Skip to main content

Face Painting Tutorials: How to Paint an Easy Tiger Face for Halloween

The finished result

The finished result


Whether Halloween is just around the corner or you have a special costume event or party to go to, now is a good time to begin thinking about what to do for a costume. My favorite thing to do for Halloween is paint my face. I think that face painting is a unique way to ensure that no one will have the exact same costume, and it gives me a good excuse to explore my creative side. As a poor college student, I found myself steering away from the skimpy, overpriced costumes most commonly worn by girls these days, and more towards what I could come up with that was effective and affordable.

This tiger face paint was my first attempt at face painting in 2007. Below I have provided simple step-by-step instructions on how to achieve this look. Enjoy and happy painting!

What You Will Need

  • A face paint kit that includes at least black, white, orange, yellow, and red. (some people choose to buy professional face paint, but you can find children's kits in many places for much less money)
  • Black eyeliner (I personally would suggest a type such as Cover Girl Perfect Point Plus. It glides on smoothly and dark with little effort, and unlike other eyeliner pencils you don't have to sharpen it!)
  • A make up sponge to apply the paint (optional- Some people like to use a sponge, I found that it wiped off more than it put on so I used my fingers instead)

A note about face paints: Some stores sell tubes of face paint rather than the palette of colors. Do not buy these tubes of paint. I found that they do not cover as well, and do not blend at all. In fact, they actually become very dry and cracked, which made my face feel very tight. The paint almost stung to a point as well, as I do still get acne and the paint did not agree with my skin-type at all.


Step 1: white

Begin with a clean dry face, and using your finger or a sponge, add liberal amounts of white to your chin, above your lip, and above your eyes. Follow the arch of your eyebrows as well as a small amount underneath and in the inner corners of your eyes. Extend the white paint up above your eyebrows to a point by your temples to elongate your upper brow.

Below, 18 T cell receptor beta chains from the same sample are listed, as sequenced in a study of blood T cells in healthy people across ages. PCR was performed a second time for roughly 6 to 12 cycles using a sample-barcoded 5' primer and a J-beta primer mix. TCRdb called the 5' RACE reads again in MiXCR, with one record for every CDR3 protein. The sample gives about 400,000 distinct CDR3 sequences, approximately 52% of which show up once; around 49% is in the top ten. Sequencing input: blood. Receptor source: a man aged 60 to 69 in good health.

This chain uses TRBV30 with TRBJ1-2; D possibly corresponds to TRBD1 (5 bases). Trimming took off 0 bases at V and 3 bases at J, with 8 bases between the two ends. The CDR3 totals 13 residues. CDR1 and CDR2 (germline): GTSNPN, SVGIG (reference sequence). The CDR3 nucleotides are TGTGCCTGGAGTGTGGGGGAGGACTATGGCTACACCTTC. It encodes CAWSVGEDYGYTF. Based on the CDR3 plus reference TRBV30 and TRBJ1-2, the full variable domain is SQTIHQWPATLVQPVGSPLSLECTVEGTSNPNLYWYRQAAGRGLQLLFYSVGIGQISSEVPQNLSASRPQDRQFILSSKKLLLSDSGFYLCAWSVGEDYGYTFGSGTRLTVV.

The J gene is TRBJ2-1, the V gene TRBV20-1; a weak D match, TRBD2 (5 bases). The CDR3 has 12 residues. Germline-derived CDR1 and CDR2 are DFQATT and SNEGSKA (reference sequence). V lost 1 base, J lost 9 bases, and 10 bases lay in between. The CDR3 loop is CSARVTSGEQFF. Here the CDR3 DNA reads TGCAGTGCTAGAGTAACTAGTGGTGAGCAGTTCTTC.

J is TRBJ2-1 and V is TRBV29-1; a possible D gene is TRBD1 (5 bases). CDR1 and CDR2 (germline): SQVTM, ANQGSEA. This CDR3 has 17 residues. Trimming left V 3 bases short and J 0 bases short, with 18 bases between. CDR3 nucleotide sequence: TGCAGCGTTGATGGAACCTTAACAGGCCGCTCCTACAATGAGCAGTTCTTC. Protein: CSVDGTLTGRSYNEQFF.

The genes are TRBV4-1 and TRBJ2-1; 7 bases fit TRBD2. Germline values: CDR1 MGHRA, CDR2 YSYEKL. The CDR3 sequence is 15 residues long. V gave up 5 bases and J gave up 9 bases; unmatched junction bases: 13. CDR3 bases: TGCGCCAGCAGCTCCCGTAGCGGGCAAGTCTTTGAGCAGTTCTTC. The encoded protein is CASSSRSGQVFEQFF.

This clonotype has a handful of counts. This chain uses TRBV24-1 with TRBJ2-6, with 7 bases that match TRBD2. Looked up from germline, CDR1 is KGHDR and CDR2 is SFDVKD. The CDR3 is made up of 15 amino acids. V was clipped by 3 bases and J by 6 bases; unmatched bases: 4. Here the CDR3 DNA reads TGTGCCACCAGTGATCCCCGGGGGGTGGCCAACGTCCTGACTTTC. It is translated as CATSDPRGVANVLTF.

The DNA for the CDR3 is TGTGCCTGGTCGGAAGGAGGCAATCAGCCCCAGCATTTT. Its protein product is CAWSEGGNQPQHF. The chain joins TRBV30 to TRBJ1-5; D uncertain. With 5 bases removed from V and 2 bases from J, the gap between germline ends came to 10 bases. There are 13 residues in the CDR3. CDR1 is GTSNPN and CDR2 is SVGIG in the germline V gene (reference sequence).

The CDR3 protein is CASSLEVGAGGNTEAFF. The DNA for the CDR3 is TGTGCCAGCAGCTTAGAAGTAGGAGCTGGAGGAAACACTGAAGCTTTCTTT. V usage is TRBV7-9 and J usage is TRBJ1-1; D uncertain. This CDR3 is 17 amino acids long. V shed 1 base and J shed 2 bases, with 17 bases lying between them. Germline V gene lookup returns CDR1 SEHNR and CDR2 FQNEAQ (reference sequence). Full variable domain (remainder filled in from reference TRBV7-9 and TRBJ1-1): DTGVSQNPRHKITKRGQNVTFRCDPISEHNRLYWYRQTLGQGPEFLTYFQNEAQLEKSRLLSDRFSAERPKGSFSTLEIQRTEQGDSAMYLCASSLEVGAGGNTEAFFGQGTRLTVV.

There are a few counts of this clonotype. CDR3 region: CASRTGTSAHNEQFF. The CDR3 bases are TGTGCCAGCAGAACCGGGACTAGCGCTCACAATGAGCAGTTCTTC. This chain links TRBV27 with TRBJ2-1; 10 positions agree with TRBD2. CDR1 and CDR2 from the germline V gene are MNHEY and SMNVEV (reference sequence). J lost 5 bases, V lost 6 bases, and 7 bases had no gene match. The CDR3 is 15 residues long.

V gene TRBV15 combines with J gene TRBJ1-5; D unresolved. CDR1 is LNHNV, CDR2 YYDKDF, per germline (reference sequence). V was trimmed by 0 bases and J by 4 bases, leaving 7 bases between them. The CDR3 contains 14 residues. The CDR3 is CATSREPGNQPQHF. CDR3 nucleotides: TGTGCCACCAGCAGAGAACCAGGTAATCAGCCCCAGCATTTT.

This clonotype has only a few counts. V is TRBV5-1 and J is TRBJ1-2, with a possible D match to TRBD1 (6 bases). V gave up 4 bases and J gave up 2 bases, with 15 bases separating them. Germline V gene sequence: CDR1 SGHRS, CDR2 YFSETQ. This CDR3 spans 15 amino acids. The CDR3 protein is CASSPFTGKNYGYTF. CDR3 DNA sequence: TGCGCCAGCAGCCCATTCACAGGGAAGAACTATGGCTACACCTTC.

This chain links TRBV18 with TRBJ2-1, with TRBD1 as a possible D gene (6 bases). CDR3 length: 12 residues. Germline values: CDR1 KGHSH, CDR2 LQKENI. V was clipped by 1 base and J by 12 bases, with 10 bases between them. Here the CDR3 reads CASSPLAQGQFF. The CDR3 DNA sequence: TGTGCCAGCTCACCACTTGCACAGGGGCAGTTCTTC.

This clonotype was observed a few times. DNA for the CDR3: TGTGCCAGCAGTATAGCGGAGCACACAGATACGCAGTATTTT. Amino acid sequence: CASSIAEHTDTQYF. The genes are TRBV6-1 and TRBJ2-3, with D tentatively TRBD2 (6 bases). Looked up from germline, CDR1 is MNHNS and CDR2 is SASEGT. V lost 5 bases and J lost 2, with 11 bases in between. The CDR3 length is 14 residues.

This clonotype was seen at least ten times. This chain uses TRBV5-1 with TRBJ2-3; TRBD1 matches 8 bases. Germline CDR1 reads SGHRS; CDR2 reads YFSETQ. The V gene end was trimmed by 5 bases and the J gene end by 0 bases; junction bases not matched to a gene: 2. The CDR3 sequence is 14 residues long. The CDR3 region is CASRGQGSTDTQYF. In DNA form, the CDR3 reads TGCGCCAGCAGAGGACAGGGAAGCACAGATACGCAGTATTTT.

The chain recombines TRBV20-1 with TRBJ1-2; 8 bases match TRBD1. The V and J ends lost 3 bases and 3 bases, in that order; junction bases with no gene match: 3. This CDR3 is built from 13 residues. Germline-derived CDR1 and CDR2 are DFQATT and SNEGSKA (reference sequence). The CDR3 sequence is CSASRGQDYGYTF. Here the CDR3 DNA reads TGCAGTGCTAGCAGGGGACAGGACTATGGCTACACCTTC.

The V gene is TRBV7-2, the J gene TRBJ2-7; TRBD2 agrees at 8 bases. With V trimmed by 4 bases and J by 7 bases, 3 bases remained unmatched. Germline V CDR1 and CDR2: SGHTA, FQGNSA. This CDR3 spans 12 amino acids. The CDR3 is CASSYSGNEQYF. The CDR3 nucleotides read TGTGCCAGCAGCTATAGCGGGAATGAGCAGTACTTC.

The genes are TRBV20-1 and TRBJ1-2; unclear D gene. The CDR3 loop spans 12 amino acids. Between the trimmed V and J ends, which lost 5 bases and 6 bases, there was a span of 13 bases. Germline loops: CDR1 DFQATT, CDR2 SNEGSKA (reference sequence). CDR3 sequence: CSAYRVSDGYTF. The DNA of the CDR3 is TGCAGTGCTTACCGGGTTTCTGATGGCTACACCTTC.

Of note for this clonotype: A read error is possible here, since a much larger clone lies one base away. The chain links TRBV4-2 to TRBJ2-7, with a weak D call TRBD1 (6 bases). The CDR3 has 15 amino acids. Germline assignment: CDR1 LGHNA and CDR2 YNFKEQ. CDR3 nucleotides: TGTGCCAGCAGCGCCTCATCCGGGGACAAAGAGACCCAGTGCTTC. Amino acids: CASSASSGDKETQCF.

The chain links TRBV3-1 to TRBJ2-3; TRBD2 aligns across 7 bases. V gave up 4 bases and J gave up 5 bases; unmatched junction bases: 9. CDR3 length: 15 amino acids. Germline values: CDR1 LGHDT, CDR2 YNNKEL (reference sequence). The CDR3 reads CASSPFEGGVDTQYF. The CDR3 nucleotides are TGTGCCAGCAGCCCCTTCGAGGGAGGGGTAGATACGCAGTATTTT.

Try to cover up your eyebrows as much as possible, you don't want them to be visible on the completed face.

Don't be afraid to use a lot of makeup, especially when using white. I found that white was the hardest color to get coverage, and it took many layers to get a good even cover.


Step 2: Yellow

Add yellow to the inside of your face. You want to keep the yellow so that it doesn't extend much further than the outside corners of your eyes and about an inch above your eyebrows. 


Step 3: Orange

Using orange, begin filling in the rest of the space on the outside of your face. When you get to the yellow area, with a clean finger blend the yellow outwards to give a seamless appearance. This gives the illusion that the color is naturally fading, creating depth and making the overall result a polished, professional look.

This diagram shows harsh color edges, but if you refer to the finished picture you will see that all of the warm shades are blended seamlessly. 


Step 4: Red

Using very little red, blend the paint on the outermost section of your face. You want it to mix with the orange near the edges so that it looks like a deeper shade of red-orange, rather than pure red. This also adds depth and increases the variation of hues. 


Step 5: Stripes

Using your eyeliner, begin to draw out the tiger stripes. They are basically curved triangles that angle towards the inside of your face to a point. You can follow my example or choose where you want to put them.

If you are having difficulties steadying your hand, try resting your elbow on a table or desk and then drawing the lines.

The best advice I can give is to not go crazy with drawing these stripes. I have seen a lot of tiger face paint that was looking great until they ruined it by loading their faces with stripe after stripe. You want enough that people understand what you are going for, but not so much that it is distracting. Keep it simple and concentrate on making them look sharp and clean.

Scroll to Continue

Step 6: Filling in the stripes and detailing